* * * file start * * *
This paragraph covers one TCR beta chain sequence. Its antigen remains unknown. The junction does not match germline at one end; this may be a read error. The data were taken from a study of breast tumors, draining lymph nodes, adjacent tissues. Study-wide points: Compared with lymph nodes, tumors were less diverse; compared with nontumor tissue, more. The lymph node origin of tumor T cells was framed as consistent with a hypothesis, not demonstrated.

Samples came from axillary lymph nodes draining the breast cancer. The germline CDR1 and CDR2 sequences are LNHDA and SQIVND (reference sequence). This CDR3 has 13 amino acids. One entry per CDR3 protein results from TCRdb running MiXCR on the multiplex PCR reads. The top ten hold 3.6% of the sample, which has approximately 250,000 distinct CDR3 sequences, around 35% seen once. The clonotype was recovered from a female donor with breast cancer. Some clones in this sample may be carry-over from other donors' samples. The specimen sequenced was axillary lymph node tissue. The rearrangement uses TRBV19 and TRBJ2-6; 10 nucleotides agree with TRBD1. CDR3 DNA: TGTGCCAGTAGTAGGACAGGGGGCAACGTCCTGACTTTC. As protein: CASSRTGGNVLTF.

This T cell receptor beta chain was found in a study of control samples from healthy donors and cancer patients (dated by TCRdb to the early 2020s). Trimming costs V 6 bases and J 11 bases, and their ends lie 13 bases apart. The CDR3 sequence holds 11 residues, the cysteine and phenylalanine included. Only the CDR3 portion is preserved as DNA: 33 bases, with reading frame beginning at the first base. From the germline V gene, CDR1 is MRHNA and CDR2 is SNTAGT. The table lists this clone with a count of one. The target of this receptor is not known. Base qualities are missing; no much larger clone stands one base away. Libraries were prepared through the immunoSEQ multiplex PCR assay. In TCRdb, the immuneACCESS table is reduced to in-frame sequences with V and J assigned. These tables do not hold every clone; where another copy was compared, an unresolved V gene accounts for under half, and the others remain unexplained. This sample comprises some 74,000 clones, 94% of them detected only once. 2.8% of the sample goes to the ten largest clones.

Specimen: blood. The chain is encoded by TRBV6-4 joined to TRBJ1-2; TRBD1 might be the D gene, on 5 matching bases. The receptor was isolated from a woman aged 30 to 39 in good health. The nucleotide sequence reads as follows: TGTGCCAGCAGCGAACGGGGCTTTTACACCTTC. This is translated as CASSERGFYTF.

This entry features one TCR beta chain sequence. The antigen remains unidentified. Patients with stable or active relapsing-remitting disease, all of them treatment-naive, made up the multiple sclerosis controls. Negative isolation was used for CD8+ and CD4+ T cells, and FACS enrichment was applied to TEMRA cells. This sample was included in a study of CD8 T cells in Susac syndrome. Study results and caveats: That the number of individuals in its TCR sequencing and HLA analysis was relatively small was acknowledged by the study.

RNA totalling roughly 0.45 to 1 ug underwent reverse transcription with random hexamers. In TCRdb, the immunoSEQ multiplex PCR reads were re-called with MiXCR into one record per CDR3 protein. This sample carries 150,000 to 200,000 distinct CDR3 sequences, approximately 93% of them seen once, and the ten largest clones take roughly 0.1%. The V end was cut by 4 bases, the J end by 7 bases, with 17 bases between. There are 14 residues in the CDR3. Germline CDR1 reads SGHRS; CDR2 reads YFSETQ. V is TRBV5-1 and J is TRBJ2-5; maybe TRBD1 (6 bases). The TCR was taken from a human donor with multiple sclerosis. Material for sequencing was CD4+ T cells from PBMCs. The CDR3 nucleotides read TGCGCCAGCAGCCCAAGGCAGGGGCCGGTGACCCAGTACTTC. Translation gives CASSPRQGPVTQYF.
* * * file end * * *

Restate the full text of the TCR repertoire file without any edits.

This paragraph covers one TCR beta chain sequence. Its antigen remains unknown. The junction does not match germline at one end; this may be a read error. The data were taken from a study of breast tumors, draining lymph nodes, adjacent tissues. Study-wide points: Compared with lymph nodes, tumors were less diverse; compared with nontumor tissue, more. The lymph node origin of tumor T cells was framed as consistent with a hypothesis, not demonstrated.

Samples came from axillary lymph nodes draining the breast cancer. The germline CDR1 and CDR2 sequences are LNHDA and SQIVND (reference sequence). This CDR3 has 13 amino acids. One entry per CDR3 protein results from TCRdb running MiXCR on the multiplex PCR reads. The top ten hold 3.6% of the sample, which has approximately 250,000 distinct CDR3 sequences, around 35% seen once. The clonotype was recovered from a female donor with breast cancer. Some clones in this sample may be carry-over from other donors' samples. The specimen sequenced was axillary lymph node tissue. The rearrangement uses TRBV19 and TRBJ2-6; 10 nucleotides agree with TRBD1. CDR3 DNA: TGTGCCAGTAGTAGGACAGGGGGCAACGTCCTGACTTTC. As protein: CASSRTGGNVLTF.

This T cell receptor beta chain was found in a study of control samples from healthy donors and cancer patients (dated by TCRdb to the early 2020s). Trimming costs V 6 bases and J 11 bases, and their ends lie 13 bases apart. The CDR3 sequence holds 11 residues, the cysteine and phenylalanine included. Only the CDR3 portion is preserved as DNA: 33 bases, with reading frame beginning at the first base. From the germline V gene, CDR1 is MRHNA and CDR2 is SNTAGT. The table lists this clone with a count of one. The target of this receptor is not known. Base qualities are missing; no much larger clone stands one base away. Libraries were prepared through the immunoSEQ multiplex PCR assay. In TCRdb, the immuneACCESS table is reduced to in-frame sequences with V and J assigned. These tables do not hold every clone; where another copy was compared, an unresolved V gene accounts for under half, and the others remain unexplained. This sample comprises some 74,000 clones, 94% of them detected only once. 2.8% of the sample goes to the ten largest clones.

Specimen: blood. The chain is encoded by TRBV6-4 joined to TRBJ1-2; TRBD1 might be the D gene, on 5 matching bases. The receptor was isolated from a woman aged 30 to 39 in good health. The nucleotide sequence reads as follows: TGTGCCAGCAGCGAACGGGGCTTTTACACCTTC. This is translated as CASSERGFYTF.

This entry features one TCR beta chain sequence. The antigen remains unidentified. Patients with stable or active relapsing-remitting disease, all of them treatment-naive, made up the multiple sclerosis controls. Negative isolation was used for CD8+ and CD4+ T cells, and FACS enrichment was applied to TEMRA cells. This sample was included in a study of CD8 T cells in Susac syndrome. Study results and caveats: That the number of individuals in its TCR sequencing and HLA analysis was relatively small was acknowledged by the study.

RNA totalling roughly 0.45 to 1 ug underwent reverse transcription with random hexamers. In TCRdb, the immunoSEQ multiplex PCR reads were re-called with MiXCR into one record per CDR3 protein. This sample carries 150,000 to 200,000 distinct CDR3 sequences, approximately 93% of them seen once, and the ten largest clones take roughly 0.1%. The V end was cut by 4 bases, the J end by 7 bases, with 17 bases between. There are 14 residues in the CDR3. Germline CDR1 reads SGHRS; CDR2 reads YFSETQ. V is TRBV5-1 and J is TRBJ2-5; maybe TRBD1 (6 bases). The TCR was taken from a human donor with multiple sclerosis. Material for sequencing was CD4+ T cells from PBMCs. The CDR3 nucleotides read TGCGCCAGCAGCCCAAGGCAGGGGCCGGTGACCCAGTACTTC. Translation gives CASSPRQGPVTQYF.